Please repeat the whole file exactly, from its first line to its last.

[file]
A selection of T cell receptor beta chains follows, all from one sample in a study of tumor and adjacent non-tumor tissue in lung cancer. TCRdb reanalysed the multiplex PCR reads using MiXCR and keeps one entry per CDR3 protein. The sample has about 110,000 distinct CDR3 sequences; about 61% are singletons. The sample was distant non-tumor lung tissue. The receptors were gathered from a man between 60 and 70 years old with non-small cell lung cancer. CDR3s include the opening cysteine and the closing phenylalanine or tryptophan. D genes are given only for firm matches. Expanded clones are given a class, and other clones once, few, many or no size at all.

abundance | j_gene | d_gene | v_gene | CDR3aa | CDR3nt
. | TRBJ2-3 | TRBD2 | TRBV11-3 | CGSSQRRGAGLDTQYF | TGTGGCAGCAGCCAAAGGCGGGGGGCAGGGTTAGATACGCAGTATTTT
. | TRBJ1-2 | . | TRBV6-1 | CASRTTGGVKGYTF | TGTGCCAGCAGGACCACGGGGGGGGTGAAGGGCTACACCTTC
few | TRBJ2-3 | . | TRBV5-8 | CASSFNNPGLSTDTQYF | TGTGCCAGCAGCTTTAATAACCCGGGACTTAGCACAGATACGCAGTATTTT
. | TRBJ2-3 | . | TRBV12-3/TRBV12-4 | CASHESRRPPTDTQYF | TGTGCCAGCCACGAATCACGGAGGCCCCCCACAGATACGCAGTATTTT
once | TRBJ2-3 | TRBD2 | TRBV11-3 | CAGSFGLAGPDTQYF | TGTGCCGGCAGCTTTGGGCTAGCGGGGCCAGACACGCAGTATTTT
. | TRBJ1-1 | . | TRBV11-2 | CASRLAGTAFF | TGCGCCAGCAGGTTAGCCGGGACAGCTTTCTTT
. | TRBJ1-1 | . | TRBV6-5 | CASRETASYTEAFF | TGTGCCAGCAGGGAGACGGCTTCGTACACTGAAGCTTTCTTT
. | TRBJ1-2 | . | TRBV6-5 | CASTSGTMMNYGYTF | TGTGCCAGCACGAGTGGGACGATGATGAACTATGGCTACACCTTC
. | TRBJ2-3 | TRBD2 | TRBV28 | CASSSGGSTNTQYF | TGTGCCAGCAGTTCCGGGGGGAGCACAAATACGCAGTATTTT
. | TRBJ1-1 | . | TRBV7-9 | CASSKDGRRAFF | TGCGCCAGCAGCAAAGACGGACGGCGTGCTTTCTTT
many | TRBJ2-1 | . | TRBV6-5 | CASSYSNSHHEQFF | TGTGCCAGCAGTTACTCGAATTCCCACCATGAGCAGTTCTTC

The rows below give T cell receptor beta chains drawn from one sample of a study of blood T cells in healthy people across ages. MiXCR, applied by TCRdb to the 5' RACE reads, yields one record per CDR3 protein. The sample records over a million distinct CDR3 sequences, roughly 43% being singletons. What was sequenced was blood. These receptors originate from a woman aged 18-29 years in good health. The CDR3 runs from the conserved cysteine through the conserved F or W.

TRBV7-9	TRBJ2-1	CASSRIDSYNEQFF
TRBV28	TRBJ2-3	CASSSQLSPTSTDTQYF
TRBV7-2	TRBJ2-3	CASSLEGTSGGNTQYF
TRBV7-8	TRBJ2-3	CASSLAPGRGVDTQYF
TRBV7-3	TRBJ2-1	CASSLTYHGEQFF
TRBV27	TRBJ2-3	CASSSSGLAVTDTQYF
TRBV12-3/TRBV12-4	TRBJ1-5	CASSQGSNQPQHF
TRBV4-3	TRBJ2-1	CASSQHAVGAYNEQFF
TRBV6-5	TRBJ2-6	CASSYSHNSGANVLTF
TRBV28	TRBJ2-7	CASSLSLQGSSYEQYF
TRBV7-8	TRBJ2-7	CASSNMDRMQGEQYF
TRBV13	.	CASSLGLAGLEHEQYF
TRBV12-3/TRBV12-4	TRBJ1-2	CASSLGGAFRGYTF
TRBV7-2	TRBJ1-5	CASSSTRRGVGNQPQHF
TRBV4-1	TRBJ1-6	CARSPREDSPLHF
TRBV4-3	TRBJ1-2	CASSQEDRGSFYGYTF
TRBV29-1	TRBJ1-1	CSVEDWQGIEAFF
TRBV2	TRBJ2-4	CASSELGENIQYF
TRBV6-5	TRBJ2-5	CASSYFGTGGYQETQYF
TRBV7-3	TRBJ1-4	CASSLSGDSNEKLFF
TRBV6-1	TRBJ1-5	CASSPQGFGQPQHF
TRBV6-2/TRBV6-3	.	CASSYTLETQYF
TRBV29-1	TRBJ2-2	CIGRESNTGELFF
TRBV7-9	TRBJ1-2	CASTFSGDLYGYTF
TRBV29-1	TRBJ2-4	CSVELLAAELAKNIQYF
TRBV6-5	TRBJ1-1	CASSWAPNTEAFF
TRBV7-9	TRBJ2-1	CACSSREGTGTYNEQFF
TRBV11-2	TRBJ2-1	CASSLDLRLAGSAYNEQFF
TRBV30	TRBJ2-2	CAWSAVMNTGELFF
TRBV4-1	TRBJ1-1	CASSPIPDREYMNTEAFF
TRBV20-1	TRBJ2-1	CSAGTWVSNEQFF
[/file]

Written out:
A selection of T cell receptor beta chains follows, all from one sample in a study of tumor and adjacent non-tumor tissue in lung cancer. TCRdb reanalysed the multiplex PCR reads using MiXCR and keeps one entry per CDR3 protein. The sample has about 110,000 distinct CDR3 sequences; about 61% are singletons. The sample was distant non-tumor lung tissue. The receptors were gathered from a man between 60 and 70 years old with non-small cell lung cancer. CDR3s include the opening cysteine and the closing phenylalanine or tryptophan. D genes are given only for firm matches. Expanded clones are given a class, and other clones once, few, many or no size at all.

abundance | j_gene | d_gene | v_gene | CDR3aa | CDR3nt
. | TRBJ2-3 | TRBD2 | TRBV11-3 | CGSSQRRGAGLDTQYF | TGTGGCAGCAGCCAAAGGCGGGGGGCAGGGTTAGATACGCAGTATTTT
. | TRBJ1-2 | . | TRBV6-1 | CASRTTGGVKGYTF | TGTGCCAGCAGGACCACGGGGGGGGTGAAGGGCTACACCTTC
few | TRBJ2-3 | . | TRBV5-8 | CASSFNNPGLSTDTQYF | TGTGCCAGCAGCTTTAATAACCCGGGACTTAGCACAGATACGCAGTATTTT
. | TRBJ2-3 | . | TRBV12-3/TRBV12-4 | CASHESRRPPTDTQYF | TGTGCCAGCCACGAATCACGGAGGCCCCCCACAGATACGCAGTATTTT
once | TRBJ2-3 | TRBD2 | TRBV11-3 | CAGSFGLAGPDTQYF | TGTGCCGGCAGCTTTGGGCTAGCGGGGCCAGACACGCAGTATTTT
. | TRBJ1-1 | . | TRBV11-2 | CASRLAGTAFF | TGCGCCAGCAGGTTAGCCGGGACAGCTTTCTTT
. | TRBJ1-1 | . | TRBV6-5 | CASRETASYTEAFF | TGTGCCAGCAGGGAGACGGCTTCGTACACTGAAGCTTTCTTT
. | TRBJ1-2 | . | TRBV6-5 | CASTSGTMMNYGYTF | TGTGCCAGCACGAGTGGGACGATGATGAACTATGGCTACACCTTC
. | TRBJ2-3 | TRBD2 | TRBV28 | CASSSGGSTNTQYF | TGTGCCAGCAGTTCCGGGGGGAGCACAAATACGCAGTATTTT
. | TRBJ1-1 | . | TRBV7-9 | CASSKDGRRAFF | TGCGCCAGCAGCAAAGACGGACGGCGTGCTTTCTTT
many | TRBJ2-1 | . | TRBV6-5 | CASSYSNSHHEQFF | TGTGCCAGCAGTTACTCGAATTCCCACCATGAGCAGTTCTTC

The rows below give T cell receptor beta chains drawn from one sample of a study of blood T cells in healthy people across ages. MiXCR, applied by TCRdb to the 5' RACE reads, yields one record per CDR3 protein. The sample records over a million distinct CDR3 sequences, roughly 43% being singletons. What was sequenced was blood. These receptors originate from a woman aged 18-29 years in good health. The CDR3 runs from the conserved cysteine through the conserved F or W.

TRBV7-9	TRBJ2-1	CASSRIDSYNEQFF
TRBV28	TRBJ2-3	CASSSQLSPTSTDTQYF
TRBV7-2	TRBJ2-3	CASSLEGTSGGNTQYF
TRBV7-8	TRBJ2-3	CASSLAPGRGVDTQYF
TRBV7-3	TRBJ2-1	CASSLTYHGEQFF
TRBV27	TRBJ2-3	CASSSSGLAVTDTQYF
TRBV12-3/TRBV12-4	TRBJ1-5	CASSQGSNQPQHF
TRBV4-3	TRBJ2-1	CASSQHAVGAYNEQFF
TRBV6-5	TRBJ2-6	CASSYSHNSGANVLTF
TRBV28	TRBJ2-7	CASSLSLQGSSYEQYF
TRBV7-8	TRBJ2-7	CASSNMDRMQGEQYF
TRBV13	.	CASSLGLAGLEHEQYF
TRBV12-3/TRBV12-4	TRBJ1-2	CASSLGGAFRGYTF
TRBV7-2	TRBJ1-5	CASSSTRRGVGNQPQHF
TRBV4-1	TRBJ1-6	CARSPREDSPLHF
TRBV4-3	TRBJ1-2	CASSQEDRGSFYGYTF
TRBV29-1	TRBJ1-1	CSVEDWQGIEAFF
TRBV2	TRBJ2-4	CASSELGENIQYF
TRBV6-5	TRBJ2-5	CASSYFGTGGYQETQYF
TRBV7-3	TRBJ1-4	CASSLSGDSNEKLFF
TRBV6-1	TRBJ1-5	CASSPQGFGQPQHF
TRBV6-2/TRBV6-3	.	CASSYTLETQYF
TRBV29-1	TRBJ2-2	CIGRESNTGELFF
TRBV7-9	TRBJ1-2	CASTFSGDLYGYTF
TRBV29-1	TRBJ2-4	CSVELLAAELAKNIQYF
TRBV6-5	TRBJ1-1	CASSWAPNTEAFF
TRBV7-9	TRBJ2-1	CACSSREGTGTYNEQFF
TRBV11-2	TRBJ2-1	CASSLDLRLAGSAYNEQFF
TRBV30	TRBJ2-2	CAWSAVMNTGELFF
TRBV4-1	TRBJ1-1	CASSPIPDREYMNTEAFF
TRBV20-1	TRBJ2-1	CSAGTWVSNEQFF